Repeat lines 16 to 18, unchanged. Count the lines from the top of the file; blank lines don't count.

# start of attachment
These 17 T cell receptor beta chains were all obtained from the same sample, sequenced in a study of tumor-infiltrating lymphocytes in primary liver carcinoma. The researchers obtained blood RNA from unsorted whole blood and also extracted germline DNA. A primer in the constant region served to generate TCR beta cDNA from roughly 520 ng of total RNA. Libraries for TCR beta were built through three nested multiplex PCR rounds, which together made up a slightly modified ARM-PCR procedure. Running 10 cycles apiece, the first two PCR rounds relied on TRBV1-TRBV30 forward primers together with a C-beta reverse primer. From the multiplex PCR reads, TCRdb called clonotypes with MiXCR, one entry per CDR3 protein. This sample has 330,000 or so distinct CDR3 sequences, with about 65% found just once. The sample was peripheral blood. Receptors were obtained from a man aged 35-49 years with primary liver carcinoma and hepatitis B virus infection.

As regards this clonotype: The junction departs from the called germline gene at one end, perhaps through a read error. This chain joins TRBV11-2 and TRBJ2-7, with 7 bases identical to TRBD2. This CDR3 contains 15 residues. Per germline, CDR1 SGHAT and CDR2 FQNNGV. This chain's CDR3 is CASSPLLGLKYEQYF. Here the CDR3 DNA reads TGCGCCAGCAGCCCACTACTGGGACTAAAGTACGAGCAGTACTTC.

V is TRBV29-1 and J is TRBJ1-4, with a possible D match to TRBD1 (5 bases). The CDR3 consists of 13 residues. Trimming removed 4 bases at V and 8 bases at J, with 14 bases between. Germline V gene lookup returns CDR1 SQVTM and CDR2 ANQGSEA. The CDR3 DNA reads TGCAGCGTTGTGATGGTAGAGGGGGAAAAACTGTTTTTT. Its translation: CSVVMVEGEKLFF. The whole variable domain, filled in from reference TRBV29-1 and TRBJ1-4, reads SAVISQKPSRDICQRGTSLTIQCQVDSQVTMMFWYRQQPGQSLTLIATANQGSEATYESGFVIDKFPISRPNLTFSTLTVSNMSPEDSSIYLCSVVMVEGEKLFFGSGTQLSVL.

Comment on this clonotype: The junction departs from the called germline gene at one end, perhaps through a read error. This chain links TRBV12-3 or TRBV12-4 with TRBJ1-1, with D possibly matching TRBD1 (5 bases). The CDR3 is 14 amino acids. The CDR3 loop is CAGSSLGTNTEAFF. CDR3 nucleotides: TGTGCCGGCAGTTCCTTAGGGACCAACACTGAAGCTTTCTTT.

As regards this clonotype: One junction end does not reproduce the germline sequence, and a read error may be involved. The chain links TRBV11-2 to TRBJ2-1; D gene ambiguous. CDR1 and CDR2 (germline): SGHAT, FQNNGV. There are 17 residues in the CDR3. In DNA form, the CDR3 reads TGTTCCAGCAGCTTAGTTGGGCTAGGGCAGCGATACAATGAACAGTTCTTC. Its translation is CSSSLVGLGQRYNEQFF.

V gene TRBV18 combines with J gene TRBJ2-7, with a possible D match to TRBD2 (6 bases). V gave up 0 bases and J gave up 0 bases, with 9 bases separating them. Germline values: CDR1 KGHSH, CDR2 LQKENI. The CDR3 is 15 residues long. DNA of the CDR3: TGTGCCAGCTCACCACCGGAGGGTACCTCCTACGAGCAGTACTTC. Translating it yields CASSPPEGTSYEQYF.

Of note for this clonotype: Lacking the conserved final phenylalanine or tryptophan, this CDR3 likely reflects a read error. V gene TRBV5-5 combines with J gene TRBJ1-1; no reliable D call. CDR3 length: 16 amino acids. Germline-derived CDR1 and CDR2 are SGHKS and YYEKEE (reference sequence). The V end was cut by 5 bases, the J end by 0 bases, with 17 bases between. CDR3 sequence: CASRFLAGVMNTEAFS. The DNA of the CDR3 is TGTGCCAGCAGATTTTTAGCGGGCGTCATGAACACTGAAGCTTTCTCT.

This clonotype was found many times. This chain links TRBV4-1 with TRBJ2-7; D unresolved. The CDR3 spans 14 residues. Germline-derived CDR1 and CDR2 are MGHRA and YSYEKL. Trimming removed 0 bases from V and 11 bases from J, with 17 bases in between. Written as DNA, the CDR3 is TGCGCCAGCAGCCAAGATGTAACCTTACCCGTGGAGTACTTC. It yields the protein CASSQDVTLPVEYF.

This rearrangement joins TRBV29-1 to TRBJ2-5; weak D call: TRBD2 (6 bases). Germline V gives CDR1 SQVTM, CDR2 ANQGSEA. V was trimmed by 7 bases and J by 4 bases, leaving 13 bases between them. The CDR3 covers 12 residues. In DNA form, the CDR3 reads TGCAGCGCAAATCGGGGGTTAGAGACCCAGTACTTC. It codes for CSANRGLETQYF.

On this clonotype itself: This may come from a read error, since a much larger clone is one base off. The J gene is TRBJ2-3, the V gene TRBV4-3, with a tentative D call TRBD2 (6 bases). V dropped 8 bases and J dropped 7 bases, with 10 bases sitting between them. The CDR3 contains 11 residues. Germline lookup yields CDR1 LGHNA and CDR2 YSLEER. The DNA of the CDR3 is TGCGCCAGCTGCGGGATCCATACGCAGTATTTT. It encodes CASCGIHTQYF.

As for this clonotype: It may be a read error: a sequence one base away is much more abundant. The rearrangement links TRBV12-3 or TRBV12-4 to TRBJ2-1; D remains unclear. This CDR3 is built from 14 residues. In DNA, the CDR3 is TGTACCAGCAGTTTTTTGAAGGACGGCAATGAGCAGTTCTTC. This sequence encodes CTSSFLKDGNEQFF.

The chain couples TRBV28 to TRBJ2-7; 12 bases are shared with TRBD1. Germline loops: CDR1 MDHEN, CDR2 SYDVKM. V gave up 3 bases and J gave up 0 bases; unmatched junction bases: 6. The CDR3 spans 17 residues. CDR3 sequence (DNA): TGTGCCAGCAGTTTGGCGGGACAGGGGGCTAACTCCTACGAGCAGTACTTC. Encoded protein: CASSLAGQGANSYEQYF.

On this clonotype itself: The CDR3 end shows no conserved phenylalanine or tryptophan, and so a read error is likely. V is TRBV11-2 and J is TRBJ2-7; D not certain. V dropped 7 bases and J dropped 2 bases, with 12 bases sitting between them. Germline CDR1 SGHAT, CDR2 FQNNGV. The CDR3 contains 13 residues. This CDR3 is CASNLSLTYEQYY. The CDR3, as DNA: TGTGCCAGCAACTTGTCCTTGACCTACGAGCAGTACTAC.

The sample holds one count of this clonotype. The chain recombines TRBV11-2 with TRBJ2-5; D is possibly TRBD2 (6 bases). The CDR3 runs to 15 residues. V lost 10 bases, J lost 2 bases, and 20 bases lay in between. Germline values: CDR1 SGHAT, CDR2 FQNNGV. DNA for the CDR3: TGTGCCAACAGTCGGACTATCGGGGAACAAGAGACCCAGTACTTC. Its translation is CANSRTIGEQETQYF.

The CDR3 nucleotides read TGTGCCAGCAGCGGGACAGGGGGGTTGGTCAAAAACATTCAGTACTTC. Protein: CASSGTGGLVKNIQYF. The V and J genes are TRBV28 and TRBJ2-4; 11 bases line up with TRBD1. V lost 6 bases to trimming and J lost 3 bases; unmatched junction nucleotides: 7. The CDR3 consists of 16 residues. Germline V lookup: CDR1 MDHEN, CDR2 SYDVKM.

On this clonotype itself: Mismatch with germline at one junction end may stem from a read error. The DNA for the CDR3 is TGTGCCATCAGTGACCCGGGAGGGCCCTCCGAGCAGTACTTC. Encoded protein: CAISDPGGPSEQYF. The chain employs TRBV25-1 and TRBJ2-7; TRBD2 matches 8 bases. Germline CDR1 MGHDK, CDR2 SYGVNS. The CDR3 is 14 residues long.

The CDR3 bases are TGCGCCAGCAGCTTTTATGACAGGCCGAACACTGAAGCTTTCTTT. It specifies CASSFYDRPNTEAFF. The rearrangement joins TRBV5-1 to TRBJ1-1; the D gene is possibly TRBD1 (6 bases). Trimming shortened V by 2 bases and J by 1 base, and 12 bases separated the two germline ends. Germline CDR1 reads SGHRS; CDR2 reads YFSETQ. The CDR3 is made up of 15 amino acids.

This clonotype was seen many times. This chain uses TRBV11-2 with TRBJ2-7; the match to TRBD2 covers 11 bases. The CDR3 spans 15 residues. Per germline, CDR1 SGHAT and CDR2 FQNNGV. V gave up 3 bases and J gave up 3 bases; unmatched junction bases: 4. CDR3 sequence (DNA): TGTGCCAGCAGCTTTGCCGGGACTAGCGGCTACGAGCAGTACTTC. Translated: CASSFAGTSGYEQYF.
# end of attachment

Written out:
On this clonotype itself: Mismatch with germline at one junction end may stem from a read error. The DNA for the CDR3 is TGTGCCATCAGTGACCCGGGAGGGCCCTCCGAGCAGTACTTC. Encoded protein: CAISDPGGPSEQYF. The chain employs TRBV25-1 and TRBJ2-7; TRBD2 matches 8 bases. Germline CDR1 MGHDK, CDR2 SYGVNS. The CDR3 is 14 residues long.

The CDR3 bases are TGCGCCAGCAGCTTTTATGACAGGCCGAACACTGAAGCTTTCTTT. It specifies CASSFYDRPNTEAFF. The rearrangement joins TRBV5-1 to TRBJ1-1; the D gene is possibly TRBD1 (6 bases). Trimming shortened V by 2 bases and J by 1 base, and 12 bases separated the two germline ends. Germline CDR1 reads SGHRS; CDR2 reads YFSETQ. The CDR3 is made up of 15 amino acids.

This clonotype was seen many times. This chain uses TRBV11-2 with TRBJ2-7; the match to TRBD2 covers 11 bases. The CDR3 spans 15 residues. Per germline, CDR1 SGHAT and CDR2 FQNNGV. V gave up 3 bases and J gave up 3 bases; unmatched junction bases: 4. CDR3 sequence (DNA): TGTGCCAGCAGCTTTGCCGGGACTAGCGGCTACGAGCAGTACTTC. Translated: CASSFAGTSGYEQYF.